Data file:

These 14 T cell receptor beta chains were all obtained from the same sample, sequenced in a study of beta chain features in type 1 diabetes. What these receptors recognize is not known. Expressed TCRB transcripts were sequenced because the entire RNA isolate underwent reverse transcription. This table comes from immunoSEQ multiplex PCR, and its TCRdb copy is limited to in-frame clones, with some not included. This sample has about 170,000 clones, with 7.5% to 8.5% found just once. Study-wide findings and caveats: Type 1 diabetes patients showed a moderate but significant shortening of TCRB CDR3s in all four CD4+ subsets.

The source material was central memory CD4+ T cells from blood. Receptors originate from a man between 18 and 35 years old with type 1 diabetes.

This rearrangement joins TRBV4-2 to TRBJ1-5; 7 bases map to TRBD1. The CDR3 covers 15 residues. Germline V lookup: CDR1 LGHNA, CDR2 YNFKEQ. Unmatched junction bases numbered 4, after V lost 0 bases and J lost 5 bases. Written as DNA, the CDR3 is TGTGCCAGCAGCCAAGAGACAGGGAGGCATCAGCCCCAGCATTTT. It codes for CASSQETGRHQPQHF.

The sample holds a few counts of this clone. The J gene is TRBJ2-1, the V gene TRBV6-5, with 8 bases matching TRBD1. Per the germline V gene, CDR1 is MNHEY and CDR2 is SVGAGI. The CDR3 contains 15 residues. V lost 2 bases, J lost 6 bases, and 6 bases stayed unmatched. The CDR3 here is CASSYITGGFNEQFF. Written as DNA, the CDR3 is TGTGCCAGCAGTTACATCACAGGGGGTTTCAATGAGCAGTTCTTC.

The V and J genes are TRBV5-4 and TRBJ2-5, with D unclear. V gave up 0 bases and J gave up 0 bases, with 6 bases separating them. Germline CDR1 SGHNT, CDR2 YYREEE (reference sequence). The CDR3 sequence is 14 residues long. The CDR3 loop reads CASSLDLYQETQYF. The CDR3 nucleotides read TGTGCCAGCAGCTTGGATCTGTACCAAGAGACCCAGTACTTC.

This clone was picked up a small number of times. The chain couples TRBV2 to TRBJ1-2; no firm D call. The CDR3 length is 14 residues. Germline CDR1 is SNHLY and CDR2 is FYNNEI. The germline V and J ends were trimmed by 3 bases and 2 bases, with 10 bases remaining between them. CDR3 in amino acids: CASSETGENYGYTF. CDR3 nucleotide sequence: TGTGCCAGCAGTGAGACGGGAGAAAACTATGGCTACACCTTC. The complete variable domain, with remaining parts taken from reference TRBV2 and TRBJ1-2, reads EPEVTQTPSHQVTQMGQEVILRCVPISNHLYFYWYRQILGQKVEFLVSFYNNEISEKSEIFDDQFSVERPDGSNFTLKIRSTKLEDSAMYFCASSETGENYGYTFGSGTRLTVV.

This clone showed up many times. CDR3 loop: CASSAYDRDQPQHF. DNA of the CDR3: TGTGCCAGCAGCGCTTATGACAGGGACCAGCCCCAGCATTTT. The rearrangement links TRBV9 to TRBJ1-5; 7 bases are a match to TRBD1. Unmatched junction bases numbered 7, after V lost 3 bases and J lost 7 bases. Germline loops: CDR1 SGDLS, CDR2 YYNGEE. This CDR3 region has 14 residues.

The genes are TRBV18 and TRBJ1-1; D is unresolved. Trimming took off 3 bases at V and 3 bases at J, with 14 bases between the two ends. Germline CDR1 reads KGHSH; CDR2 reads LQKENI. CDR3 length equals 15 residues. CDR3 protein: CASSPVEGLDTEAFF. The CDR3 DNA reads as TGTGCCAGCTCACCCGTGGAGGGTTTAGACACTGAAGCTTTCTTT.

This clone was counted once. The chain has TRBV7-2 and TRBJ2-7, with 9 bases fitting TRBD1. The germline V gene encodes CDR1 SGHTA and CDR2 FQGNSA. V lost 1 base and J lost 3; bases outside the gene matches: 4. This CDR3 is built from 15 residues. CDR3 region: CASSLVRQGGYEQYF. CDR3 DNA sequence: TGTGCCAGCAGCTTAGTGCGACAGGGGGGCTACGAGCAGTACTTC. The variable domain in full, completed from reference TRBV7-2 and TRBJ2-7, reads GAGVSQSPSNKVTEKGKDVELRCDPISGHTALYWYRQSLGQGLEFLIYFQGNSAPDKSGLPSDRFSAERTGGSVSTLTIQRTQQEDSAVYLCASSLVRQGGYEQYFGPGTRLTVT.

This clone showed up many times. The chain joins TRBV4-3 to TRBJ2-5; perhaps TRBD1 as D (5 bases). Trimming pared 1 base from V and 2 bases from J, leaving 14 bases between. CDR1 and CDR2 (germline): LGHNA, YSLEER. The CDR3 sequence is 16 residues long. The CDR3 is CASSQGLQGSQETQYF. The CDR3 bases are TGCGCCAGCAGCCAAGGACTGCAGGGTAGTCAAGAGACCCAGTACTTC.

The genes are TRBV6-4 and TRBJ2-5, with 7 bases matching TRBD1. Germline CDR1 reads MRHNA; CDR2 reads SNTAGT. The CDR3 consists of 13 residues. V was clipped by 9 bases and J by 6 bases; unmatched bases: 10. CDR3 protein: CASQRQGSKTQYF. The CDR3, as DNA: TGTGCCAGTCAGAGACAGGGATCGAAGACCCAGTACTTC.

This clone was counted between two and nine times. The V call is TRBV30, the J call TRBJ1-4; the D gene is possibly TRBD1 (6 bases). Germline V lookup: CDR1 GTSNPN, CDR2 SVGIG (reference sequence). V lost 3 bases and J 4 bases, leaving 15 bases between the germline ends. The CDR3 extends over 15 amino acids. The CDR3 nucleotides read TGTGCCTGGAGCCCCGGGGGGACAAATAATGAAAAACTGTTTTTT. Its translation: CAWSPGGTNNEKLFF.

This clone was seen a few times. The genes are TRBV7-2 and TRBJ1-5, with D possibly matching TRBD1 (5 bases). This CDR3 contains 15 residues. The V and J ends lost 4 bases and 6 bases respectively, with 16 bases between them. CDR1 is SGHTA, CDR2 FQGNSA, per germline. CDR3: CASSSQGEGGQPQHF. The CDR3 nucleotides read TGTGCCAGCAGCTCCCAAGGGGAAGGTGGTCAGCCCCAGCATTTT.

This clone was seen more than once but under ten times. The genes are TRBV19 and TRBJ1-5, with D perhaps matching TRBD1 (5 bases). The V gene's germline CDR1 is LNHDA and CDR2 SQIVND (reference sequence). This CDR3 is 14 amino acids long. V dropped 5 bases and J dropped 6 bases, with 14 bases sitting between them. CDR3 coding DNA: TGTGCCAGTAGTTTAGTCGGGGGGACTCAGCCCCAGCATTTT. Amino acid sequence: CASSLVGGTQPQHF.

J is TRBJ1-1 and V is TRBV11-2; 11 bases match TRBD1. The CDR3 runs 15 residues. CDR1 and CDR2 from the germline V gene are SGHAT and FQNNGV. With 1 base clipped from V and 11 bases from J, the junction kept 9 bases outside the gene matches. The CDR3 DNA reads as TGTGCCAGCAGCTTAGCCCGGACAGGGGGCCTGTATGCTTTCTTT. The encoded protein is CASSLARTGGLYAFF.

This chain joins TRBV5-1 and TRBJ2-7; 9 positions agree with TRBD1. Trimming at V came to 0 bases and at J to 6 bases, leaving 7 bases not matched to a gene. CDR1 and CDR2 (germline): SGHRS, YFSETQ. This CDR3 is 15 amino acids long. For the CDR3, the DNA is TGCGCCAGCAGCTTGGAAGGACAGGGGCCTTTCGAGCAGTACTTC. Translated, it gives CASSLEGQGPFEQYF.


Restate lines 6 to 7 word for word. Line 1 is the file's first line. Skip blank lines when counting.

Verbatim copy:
This clone was picked up a small number of times. The chain couples TRBV2 to TRBJ1-2; no firm D call. The CDR3 length is 14 residues. Germline CDR1 is SNHLY and CDR2 is FYNNEI. The germline V and J ends were trimmed by 3 bases and 2 bases, with 10 bases remaining between them. CDR3 in amino acids: CASSETGENYGYTF. CDR3 nucleotide sequence: TGTGCCAGCAGTGAGACGGGAGAAAACTATGGCTACACCTTC. The complete variable domain, with remaining parts taken from reference TRBV2 and TRBJ1-2, reads EPEVTQTPSHQVTQMGQEVILRCVPISNHLYFYWYRQILGQKVEFLVSFYNNEISEKSEIFDDQFSVERPDGSNFTLKIRSTKLEDSAMYFCASSETGENYGYTFGSGTRLTVV.

This clone showed up many times. CDR3 loop: CASSAYDRDQPQHF. DNA of the CDR3: TGTGCCAGCAGCGCTTATGACAGGGACCAGCCCCAGCATTTT. The rearrangement links TRBV9 to TRBJ1-5; 7 bases are a match to TRBD1. Unmatched junction bases numbered 7, after V lost 3 bases and J lost 7 bases. Germline loops: CDR1 SGDLS, CDR2 YYNGEE. This CDR3 region has 14 residues.